So far this year, the stock market is doing exactly what market lore says it should. According to tradition, four things are true about January:
• The market is likely to rise.
• Small stocks will excel.
• Last year’s losers will rebound.
• As January goes, so will go the year.
This year through Jan. 20, the Standard & Poor’s 500 Total Return Index is up 3.55%. If it continued compounding at that rate, it would be up 83.3% for the year. That, of course, is too much to hope for — but so far so good.
Small stocks, true to what conventional wisdom predicts, are excelling. The Russell 2000 Index of small stocks is up 6.06% through Jan. 20 (including dividends). As a partisan of small stocks, I’m delighted.
What about last year’s losers? As a test case, I looked at five big losers that I wrote about in mid-December: Coinbase Global Inc. (COIN), Snap Inc. (SNAP), Twilio Inc. (TWLO), Lucid Group Inc. (LCID) and Roku Inc. (ROKU).
These dogs of 2022 are looking like racehorses in 2023, with an average gain of 24.3% in just three weeks.
Rarely have I seen the conventional wisdom about January come through so strongly.
Now, will the fourth tenet also hold true? The theory that January predicts the full year is called the January Barometer. The theory has been around for many years, but its predictive record is spotty.
I have studied the performance of the January Barometer over 73 years, from 1950 through 2022. In the simplest sense, it has been right 72.6% of the time.
That is, the full year has gone in the same direction as January in 53 cases out of 73.
But wait a moment: January is a part of the year it is supposedly predicting. So many people ask, how does January do in predicting the next 11 months? On that basis, the barometer has been right 67.1% of the time.
Well, that’s better than chance. But I believe a predictive system should be compared against a naïve forecasting model. The accuracy of weather forecasts, for example, can be gauged against a naïve model that predicts every day will resemble the day before.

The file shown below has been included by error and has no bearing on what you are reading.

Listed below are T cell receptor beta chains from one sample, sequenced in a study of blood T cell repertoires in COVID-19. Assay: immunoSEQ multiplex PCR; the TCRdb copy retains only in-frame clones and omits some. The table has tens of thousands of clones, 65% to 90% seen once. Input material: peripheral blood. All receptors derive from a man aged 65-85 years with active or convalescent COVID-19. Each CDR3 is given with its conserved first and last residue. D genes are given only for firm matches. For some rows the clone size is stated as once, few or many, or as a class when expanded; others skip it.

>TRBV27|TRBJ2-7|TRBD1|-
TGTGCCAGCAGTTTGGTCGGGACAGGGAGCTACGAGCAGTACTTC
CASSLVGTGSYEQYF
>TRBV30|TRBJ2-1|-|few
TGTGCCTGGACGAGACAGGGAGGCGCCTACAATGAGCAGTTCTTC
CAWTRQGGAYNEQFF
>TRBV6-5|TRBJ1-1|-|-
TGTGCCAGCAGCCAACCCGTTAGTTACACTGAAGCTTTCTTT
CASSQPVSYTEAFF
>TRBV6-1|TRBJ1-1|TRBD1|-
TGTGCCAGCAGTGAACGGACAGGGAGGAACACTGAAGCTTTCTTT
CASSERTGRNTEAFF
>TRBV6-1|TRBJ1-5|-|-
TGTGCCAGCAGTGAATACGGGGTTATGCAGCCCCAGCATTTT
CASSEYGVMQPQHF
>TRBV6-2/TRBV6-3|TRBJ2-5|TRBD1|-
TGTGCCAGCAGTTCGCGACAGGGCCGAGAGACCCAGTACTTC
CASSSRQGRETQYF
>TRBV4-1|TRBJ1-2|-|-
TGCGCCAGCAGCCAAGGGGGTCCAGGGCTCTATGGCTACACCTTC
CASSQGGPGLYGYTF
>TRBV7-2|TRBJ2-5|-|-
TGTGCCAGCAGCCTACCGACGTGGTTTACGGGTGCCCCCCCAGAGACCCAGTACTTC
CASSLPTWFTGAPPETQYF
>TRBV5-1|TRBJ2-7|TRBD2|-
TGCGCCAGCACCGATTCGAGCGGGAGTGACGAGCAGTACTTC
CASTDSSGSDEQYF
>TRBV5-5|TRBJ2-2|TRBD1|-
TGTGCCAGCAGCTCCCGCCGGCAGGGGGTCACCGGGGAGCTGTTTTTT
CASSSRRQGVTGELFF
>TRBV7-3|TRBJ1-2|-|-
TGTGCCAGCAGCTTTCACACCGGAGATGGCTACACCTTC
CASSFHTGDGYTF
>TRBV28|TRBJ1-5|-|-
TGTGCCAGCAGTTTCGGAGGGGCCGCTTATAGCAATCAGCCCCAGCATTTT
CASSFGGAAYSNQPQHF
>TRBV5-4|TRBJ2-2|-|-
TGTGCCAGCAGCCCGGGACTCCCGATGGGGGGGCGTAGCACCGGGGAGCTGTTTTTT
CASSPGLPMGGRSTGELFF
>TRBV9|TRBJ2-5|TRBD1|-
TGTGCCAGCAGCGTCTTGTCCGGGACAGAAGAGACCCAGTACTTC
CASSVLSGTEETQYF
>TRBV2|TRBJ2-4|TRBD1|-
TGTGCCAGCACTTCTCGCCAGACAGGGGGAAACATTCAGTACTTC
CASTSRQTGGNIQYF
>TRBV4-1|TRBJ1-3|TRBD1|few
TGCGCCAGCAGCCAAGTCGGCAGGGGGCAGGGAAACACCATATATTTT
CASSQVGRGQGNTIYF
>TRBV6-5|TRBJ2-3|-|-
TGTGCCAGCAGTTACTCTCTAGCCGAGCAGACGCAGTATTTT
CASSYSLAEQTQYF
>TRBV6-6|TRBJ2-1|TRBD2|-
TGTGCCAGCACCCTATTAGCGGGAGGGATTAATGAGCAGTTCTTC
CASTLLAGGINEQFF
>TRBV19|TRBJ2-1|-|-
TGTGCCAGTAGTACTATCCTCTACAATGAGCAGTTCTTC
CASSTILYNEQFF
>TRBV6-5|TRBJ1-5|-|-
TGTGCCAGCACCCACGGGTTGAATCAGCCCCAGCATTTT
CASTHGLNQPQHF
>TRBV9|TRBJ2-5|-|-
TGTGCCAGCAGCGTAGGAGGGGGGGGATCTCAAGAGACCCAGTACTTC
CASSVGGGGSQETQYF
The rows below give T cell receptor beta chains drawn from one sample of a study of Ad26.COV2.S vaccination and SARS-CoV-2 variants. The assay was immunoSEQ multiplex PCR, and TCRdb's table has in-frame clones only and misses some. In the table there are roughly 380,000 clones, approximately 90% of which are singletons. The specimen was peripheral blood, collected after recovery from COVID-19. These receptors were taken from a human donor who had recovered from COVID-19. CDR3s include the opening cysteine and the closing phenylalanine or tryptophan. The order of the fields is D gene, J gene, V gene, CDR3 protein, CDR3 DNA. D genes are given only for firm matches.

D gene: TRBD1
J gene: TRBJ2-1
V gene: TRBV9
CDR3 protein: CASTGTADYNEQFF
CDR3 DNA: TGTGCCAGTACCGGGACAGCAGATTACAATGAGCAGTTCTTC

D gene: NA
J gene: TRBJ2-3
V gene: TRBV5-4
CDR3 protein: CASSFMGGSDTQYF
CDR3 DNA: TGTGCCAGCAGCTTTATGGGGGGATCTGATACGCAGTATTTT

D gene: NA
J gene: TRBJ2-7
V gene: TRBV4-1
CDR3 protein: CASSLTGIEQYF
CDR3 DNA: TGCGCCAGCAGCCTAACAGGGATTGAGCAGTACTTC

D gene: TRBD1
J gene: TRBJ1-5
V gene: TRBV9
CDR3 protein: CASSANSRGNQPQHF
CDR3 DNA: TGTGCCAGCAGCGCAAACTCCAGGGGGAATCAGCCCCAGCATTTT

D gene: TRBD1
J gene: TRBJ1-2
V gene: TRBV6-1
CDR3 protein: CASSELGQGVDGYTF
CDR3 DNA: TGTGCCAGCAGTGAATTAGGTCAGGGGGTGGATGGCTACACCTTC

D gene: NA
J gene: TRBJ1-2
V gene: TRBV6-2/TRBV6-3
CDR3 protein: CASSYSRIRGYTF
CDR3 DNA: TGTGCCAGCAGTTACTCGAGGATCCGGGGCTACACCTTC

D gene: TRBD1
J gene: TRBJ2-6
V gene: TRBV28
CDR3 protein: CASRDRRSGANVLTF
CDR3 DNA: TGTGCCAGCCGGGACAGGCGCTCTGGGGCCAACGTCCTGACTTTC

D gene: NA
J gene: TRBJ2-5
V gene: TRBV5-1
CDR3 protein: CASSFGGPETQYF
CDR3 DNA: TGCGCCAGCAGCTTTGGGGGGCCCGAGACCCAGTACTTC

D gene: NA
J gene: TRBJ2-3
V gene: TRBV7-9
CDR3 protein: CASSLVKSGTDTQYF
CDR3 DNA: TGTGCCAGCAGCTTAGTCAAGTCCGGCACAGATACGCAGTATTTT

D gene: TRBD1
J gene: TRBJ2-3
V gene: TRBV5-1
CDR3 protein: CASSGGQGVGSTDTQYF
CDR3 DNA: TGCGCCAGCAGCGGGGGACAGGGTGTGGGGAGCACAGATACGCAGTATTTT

What naïve model should we use here? How about one that predicts every year will be an up year? That naïve model is right 76.7% of the time.
Thus, the January Barometer is less accurate than a rose-colored-glasses system that thinks every year will give investors positive returns.
When January is down, the Barometer is especially wobbly. It is wrong 56.7% of the time.
When the Barometer is up, it is right 93% of the time. That’s good news, but as I write this, January still has seven trading days remaining. So I won’t break out the bubbly yet.
My best guess for the market this year is it will be an up year, but marked by at least one downturn of 15% or so, as the U.S. undergoes a mild recession.
Laurent Condon, who has won several investment contests I run in this column, thinks I’m too harsh on the January Barometer.
By his reckoning, the average stock-market return for February through December is 10.68% in years when January is up. It is only up 1.28% in years when January is down.
Ned Davis Research, using reasoning similar to Condon’s, also believes the January Barometer is worth paying attention to.
Some stocks that have sprinted out of the gate particularly fast this year are Continental Resources Inc. (CLR), up 68%; Coinbase Global Inc. (COIN), up 56%; National Instruments Corp. (NATI), up 47%; and Wayfair Inc. (W), up 42%.
Continental was founded by Harold Hamm, one of the most successful wildcatters in history. Hamm wants to take it private and has offered $74.28 per share. As of Jan. 20, the price was only a penny below that price. I like the stock, but if Hamm succeeds, there’s not much juice left in it.
I don’t like Coinbase. Its earnings history is spotty, and thefts of cryptocurrency are too common.
National Instruments have been consistently profitable, but its stock looks expensive to me at 4.4 times revenue and more than six times book value (corporate net worth per share).
I’d stay away from Wayfair, which is a major online seller of furniture and home goods. It has posted losses in nine of the past 10 years, and its long-term debt has risen rapidly of late.
Disclosure: I have no positions, long or short, in the stocks discussed in today’s column, personally or for clients.
John Dorfman is chairman of Dorfman Value Investments LLC in Newton Upper Falls, Mass., and a syndicated columnist. His firm or clients may own or trade securities discussed in this column. He can be reached via email.